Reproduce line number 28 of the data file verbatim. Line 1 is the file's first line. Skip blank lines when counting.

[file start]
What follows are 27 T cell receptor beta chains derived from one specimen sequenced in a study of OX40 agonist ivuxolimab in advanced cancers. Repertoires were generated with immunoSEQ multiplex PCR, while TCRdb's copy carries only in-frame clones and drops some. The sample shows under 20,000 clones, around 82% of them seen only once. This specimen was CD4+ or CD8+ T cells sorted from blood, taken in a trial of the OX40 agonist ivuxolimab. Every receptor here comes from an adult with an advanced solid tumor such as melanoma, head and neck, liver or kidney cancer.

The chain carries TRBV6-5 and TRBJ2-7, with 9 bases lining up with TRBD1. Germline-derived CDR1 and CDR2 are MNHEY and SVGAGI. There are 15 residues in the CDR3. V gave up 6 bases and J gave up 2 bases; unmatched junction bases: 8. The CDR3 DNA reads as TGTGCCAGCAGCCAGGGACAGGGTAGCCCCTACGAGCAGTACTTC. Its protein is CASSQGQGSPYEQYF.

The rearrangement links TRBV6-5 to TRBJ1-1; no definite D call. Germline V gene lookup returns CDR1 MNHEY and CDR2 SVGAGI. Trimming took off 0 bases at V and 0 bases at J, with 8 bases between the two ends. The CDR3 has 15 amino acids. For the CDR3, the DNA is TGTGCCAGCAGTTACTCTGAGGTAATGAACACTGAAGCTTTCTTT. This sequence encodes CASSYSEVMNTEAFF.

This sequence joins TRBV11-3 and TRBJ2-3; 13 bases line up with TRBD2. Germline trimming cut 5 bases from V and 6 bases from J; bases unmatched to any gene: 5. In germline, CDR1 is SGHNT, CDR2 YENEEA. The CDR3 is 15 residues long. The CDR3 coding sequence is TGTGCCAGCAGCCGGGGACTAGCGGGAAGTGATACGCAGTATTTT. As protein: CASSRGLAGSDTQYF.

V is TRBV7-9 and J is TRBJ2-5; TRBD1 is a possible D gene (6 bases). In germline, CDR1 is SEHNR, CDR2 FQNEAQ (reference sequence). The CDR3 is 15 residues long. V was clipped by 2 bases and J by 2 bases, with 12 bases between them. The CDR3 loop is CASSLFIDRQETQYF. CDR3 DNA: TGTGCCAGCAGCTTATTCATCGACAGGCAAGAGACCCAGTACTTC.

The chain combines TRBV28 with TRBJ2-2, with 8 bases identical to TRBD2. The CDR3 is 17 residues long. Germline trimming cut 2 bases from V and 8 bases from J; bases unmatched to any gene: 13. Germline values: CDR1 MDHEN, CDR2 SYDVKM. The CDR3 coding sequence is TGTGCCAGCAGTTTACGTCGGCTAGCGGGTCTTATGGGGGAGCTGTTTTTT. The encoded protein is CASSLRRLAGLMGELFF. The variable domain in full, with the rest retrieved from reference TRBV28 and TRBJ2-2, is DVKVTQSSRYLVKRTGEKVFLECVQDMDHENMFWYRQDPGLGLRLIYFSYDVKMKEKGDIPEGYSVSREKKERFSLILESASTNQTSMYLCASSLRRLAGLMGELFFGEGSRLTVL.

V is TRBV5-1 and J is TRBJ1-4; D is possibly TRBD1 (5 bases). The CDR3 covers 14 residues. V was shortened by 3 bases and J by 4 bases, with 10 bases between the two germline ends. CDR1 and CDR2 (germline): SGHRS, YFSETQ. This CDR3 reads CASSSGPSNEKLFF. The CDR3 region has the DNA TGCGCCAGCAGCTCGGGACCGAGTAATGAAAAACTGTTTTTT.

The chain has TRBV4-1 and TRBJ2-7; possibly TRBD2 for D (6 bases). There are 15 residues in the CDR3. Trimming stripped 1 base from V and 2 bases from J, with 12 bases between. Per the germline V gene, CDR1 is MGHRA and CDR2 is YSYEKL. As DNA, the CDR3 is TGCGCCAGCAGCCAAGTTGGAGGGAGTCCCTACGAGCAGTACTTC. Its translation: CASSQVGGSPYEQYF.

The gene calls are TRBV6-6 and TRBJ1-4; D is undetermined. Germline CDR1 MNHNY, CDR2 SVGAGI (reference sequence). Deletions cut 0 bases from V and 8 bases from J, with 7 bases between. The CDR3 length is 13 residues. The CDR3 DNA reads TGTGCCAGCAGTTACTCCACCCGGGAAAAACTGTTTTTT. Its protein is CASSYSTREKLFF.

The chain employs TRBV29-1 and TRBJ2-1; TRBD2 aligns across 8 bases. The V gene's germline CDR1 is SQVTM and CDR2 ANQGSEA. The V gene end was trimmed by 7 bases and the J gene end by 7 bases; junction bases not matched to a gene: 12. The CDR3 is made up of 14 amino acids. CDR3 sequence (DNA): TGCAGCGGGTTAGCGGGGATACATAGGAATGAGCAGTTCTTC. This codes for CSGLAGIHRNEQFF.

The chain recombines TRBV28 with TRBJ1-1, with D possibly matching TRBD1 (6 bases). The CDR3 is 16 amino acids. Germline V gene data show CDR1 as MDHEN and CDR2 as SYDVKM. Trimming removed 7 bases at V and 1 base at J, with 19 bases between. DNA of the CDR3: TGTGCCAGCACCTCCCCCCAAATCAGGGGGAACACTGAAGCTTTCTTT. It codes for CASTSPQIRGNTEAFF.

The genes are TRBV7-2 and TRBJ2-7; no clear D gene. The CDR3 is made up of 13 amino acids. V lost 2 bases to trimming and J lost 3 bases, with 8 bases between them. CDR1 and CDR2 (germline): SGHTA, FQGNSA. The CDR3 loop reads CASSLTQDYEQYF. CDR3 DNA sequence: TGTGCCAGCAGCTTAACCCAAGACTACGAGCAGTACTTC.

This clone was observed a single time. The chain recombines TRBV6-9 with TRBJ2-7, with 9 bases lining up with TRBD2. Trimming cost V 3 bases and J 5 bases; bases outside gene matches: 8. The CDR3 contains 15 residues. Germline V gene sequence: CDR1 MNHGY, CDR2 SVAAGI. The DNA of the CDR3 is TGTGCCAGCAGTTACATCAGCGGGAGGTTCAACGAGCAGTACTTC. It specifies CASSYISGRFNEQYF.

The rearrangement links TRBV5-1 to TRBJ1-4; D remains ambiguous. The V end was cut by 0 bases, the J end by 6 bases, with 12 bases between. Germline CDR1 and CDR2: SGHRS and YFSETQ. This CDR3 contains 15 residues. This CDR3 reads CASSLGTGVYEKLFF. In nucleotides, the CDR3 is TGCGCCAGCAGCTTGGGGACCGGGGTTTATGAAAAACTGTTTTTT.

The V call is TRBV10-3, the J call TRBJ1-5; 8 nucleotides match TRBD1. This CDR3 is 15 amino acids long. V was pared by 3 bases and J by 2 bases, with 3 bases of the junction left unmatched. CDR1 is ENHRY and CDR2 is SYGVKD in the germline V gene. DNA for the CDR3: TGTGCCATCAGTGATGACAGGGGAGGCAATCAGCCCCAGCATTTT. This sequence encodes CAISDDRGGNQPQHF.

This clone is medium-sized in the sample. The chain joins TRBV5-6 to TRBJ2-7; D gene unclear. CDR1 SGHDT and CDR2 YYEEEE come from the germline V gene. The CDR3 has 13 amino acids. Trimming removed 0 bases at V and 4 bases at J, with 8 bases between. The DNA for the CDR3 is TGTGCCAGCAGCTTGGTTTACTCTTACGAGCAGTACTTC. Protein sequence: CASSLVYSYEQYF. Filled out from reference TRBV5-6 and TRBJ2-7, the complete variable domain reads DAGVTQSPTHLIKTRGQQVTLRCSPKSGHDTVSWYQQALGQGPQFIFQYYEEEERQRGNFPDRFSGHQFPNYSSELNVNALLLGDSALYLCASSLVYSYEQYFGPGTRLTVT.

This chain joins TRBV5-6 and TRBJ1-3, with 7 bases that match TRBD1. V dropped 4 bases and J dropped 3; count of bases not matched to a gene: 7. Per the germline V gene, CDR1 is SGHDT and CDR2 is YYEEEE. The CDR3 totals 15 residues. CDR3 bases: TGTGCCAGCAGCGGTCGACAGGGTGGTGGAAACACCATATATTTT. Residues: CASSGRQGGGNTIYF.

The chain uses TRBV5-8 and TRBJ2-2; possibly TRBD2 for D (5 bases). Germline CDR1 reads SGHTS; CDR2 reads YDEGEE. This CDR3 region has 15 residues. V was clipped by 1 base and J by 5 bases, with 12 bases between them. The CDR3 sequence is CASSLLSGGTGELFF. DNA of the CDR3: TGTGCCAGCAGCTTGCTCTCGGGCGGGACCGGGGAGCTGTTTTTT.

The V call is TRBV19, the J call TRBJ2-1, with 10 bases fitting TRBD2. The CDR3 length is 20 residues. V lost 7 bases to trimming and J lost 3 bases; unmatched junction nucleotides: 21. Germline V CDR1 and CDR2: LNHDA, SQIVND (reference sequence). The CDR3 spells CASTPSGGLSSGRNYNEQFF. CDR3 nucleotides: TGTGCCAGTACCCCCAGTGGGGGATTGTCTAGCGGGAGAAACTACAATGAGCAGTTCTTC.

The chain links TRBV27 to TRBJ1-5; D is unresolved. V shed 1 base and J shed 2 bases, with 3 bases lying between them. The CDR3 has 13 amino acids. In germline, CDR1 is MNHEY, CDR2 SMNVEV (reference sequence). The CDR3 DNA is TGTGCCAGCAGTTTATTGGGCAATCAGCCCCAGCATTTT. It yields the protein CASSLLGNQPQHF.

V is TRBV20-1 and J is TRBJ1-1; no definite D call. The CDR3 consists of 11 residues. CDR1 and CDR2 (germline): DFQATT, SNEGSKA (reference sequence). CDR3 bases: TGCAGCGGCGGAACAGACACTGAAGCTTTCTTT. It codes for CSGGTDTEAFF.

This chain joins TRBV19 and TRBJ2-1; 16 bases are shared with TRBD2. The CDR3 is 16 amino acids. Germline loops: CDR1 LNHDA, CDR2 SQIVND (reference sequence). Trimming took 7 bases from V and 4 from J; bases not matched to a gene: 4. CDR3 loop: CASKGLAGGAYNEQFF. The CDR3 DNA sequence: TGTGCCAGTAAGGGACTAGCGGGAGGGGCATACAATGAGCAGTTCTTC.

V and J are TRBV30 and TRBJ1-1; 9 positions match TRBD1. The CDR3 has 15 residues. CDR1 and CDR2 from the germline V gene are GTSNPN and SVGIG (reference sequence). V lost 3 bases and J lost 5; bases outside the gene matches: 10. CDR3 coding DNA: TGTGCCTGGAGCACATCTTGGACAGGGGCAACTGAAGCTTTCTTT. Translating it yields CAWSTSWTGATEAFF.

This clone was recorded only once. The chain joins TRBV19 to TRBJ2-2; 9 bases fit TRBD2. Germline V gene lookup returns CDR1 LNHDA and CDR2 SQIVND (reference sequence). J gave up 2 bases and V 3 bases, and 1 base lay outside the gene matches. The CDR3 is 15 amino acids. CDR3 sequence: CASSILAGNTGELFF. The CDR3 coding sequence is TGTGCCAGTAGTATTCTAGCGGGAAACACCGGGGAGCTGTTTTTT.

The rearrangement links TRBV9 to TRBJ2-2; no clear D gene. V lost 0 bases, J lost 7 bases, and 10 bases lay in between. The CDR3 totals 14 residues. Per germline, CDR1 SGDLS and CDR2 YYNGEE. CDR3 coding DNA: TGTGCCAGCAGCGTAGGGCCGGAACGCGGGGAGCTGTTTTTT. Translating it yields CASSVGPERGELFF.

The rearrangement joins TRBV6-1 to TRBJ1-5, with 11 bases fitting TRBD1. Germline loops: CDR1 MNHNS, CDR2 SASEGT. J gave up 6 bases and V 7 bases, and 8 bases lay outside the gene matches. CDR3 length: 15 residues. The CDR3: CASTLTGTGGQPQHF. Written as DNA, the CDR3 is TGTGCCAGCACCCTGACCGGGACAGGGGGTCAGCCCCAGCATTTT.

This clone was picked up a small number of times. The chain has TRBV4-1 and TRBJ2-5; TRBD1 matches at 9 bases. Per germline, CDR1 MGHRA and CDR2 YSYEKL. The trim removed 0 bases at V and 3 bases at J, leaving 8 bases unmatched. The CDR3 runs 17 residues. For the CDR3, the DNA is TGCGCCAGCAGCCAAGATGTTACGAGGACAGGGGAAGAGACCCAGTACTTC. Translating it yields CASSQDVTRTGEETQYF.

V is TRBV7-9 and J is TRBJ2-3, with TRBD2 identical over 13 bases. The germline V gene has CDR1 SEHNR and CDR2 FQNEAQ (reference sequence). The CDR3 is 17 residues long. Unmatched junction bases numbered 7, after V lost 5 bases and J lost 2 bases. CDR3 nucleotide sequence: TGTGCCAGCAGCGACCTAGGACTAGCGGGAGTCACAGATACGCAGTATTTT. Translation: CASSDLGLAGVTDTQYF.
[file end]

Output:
V is TRBV7-9 and J is TRBJ2-3, with TRBD2 identical over 13 bases. The germline V gene has CDR1 SEHNR and CDR2 FQNEAQ (reference sequence). The CDR3 is 17 residues long. Unmatched junction bases numbered 7, after V lost 5 bases and J lost 2 bases. CDR3 nucleotide sequence: TGTGCCAGCAGCGACCTAGGACTAGCGGGAGTCACAGATACGCAGTATTTT. Translation: CASSDLGLAGVTDTQYF.